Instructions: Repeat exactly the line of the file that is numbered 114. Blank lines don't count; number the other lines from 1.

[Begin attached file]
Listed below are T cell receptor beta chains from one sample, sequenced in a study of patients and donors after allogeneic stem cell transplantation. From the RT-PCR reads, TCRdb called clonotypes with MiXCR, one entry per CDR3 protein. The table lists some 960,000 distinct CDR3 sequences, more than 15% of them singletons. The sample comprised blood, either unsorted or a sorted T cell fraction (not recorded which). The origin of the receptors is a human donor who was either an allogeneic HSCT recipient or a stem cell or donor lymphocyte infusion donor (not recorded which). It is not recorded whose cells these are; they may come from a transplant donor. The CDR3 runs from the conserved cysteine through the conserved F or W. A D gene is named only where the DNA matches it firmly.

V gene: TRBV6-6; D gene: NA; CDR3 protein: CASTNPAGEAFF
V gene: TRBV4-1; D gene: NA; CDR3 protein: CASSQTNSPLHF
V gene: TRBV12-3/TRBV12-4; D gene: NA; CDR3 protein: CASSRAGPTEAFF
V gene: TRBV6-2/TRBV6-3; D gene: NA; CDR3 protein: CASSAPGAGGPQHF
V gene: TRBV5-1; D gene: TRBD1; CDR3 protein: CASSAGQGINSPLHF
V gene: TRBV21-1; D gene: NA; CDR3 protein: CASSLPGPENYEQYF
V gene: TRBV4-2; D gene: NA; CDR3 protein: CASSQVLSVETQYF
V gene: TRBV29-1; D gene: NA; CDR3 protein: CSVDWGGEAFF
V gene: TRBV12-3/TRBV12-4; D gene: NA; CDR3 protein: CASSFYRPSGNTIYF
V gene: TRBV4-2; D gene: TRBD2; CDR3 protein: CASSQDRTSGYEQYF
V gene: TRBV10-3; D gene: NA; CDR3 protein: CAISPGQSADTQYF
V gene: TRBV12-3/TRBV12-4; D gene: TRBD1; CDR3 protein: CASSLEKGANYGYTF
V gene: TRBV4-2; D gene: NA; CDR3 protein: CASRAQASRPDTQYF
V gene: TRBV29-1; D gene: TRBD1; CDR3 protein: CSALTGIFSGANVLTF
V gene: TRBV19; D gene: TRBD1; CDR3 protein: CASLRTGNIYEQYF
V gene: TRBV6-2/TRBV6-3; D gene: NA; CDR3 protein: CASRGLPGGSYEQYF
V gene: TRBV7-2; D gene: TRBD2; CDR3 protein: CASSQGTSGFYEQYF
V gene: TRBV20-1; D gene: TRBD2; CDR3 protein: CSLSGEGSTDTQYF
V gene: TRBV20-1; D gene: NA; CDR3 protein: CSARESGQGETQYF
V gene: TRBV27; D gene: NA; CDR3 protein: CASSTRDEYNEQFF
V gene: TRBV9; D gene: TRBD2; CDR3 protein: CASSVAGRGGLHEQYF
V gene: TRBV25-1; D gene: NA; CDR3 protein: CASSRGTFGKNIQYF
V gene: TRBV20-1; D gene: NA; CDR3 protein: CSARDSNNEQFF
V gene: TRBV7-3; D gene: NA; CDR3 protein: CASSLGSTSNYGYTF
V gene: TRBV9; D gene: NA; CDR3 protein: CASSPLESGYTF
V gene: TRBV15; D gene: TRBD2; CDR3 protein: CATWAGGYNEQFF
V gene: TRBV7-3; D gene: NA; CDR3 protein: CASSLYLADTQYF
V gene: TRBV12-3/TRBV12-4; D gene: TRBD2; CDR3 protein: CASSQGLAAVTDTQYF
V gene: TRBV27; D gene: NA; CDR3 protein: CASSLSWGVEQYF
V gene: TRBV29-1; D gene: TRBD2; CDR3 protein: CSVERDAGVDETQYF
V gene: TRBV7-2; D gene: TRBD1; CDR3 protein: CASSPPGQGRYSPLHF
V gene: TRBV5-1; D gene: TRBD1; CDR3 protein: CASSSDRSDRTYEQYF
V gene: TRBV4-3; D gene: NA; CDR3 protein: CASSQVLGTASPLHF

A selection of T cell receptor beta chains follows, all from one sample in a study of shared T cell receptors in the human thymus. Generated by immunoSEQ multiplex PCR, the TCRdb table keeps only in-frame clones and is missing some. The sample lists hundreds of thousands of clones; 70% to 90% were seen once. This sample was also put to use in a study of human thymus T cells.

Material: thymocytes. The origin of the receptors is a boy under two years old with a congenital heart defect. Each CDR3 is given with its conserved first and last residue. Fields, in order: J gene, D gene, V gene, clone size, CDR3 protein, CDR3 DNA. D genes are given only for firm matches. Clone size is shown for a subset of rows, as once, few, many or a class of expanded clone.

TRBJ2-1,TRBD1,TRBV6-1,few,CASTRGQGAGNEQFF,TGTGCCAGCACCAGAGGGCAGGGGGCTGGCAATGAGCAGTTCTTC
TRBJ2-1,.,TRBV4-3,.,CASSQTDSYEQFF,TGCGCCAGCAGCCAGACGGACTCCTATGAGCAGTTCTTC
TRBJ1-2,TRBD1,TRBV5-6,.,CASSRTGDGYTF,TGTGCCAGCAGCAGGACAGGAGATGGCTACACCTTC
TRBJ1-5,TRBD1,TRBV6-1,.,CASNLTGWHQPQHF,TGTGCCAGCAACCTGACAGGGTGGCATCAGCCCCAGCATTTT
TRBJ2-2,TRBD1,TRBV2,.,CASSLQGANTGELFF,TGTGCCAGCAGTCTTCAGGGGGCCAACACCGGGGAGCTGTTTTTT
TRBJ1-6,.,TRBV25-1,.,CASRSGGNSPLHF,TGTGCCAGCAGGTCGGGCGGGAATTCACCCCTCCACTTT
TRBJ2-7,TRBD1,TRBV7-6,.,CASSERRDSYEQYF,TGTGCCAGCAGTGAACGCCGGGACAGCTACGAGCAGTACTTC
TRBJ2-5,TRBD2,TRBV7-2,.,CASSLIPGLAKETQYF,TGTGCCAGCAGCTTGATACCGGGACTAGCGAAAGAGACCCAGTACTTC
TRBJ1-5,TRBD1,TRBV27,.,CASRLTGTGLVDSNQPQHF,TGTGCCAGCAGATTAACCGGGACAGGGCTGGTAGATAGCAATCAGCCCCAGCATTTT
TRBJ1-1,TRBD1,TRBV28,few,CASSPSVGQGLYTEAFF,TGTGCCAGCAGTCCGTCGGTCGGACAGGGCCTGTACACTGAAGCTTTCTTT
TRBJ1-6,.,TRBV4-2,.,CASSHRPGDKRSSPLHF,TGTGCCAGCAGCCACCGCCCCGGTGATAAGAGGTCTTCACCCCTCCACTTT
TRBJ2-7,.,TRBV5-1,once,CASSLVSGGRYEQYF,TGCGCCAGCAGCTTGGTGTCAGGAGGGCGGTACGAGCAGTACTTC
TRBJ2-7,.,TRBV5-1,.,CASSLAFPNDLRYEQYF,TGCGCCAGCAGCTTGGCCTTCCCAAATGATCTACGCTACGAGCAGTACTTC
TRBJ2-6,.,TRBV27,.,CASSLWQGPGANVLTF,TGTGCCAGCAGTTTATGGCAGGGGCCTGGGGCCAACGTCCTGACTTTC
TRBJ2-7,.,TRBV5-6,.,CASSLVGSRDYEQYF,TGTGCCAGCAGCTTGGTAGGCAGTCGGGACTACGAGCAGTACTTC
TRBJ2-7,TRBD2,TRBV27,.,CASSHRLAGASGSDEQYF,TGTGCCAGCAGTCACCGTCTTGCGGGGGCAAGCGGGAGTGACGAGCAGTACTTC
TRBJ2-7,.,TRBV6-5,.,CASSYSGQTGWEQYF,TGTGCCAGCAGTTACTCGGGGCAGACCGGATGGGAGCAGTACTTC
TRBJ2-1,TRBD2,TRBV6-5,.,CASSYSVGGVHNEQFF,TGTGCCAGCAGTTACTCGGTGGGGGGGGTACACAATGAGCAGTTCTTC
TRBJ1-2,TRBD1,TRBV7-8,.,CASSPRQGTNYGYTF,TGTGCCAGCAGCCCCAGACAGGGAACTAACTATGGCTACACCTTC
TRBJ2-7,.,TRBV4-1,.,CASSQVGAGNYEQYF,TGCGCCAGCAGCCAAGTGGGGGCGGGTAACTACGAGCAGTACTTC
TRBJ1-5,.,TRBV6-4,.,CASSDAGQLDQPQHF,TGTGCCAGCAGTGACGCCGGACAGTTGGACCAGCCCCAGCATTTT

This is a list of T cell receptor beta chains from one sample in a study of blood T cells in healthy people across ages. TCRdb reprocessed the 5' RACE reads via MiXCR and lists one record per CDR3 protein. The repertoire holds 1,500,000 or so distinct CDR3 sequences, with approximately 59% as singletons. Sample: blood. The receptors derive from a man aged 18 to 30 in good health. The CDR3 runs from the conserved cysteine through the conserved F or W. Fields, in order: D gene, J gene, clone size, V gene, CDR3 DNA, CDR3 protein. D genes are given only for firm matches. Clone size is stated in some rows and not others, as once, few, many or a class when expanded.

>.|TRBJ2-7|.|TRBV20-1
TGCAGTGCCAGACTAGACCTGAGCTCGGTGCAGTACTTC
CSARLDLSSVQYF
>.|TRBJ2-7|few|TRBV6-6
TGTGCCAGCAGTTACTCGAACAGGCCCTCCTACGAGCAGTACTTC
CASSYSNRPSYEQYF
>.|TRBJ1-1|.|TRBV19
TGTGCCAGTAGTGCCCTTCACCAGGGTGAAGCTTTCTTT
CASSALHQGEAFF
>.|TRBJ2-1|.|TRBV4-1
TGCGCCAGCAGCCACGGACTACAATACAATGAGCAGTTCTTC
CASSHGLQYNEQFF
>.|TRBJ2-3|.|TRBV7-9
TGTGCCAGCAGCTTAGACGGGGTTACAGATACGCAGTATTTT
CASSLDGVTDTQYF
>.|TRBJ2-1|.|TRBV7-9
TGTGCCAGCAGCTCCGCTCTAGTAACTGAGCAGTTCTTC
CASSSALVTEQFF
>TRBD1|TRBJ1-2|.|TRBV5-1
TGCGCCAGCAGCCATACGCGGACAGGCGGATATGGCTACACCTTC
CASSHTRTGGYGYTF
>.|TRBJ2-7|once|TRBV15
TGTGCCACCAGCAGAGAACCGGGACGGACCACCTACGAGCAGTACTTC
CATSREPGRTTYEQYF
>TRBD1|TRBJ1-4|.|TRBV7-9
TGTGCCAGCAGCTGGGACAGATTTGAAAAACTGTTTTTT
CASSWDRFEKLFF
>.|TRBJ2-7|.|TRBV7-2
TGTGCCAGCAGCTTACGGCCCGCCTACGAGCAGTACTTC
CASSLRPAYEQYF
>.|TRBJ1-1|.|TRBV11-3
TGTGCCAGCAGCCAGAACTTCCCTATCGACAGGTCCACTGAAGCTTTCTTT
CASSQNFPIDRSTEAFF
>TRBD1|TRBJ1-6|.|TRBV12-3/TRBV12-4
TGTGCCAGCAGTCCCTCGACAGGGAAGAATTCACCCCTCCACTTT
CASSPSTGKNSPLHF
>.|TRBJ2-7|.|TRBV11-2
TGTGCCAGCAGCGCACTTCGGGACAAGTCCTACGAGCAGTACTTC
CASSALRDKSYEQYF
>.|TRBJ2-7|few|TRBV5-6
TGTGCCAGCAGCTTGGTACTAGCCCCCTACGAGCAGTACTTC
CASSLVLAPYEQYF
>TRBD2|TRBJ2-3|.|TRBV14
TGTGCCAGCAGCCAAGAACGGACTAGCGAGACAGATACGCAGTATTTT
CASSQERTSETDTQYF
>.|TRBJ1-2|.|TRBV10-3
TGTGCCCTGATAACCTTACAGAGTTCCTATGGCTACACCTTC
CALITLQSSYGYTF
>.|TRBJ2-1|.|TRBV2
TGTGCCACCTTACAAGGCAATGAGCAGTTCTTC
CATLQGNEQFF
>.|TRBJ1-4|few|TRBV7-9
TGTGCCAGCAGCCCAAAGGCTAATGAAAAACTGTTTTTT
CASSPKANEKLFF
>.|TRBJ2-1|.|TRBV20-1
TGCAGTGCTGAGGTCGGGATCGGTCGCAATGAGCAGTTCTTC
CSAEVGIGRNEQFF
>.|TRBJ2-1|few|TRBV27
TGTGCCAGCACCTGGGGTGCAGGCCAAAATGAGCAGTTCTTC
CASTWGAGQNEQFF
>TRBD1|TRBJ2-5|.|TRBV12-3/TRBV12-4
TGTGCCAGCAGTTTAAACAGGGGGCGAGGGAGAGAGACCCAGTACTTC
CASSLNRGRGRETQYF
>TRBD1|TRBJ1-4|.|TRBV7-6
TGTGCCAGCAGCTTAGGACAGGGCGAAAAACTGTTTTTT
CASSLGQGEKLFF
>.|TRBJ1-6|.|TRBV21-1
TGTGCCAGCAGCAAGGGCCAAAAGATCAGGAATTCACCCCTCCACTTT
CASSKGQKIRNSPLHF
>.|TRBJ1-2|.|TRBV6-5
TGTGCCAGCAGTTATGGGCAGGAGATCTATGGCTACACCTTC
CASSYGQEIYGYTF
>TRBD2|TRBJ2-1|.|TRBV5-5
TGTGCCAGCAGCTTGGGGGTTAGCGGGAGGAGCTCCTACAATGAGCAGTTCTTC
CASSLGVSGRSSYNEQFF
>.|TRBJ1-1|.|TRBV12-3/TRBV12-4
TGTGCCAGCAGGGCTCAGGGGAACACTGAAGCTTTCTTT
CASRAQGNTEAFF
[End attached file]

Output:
TGCAGTGCTGAGGTCGGGATCGGTCGCAATGAGCAGTTCTTC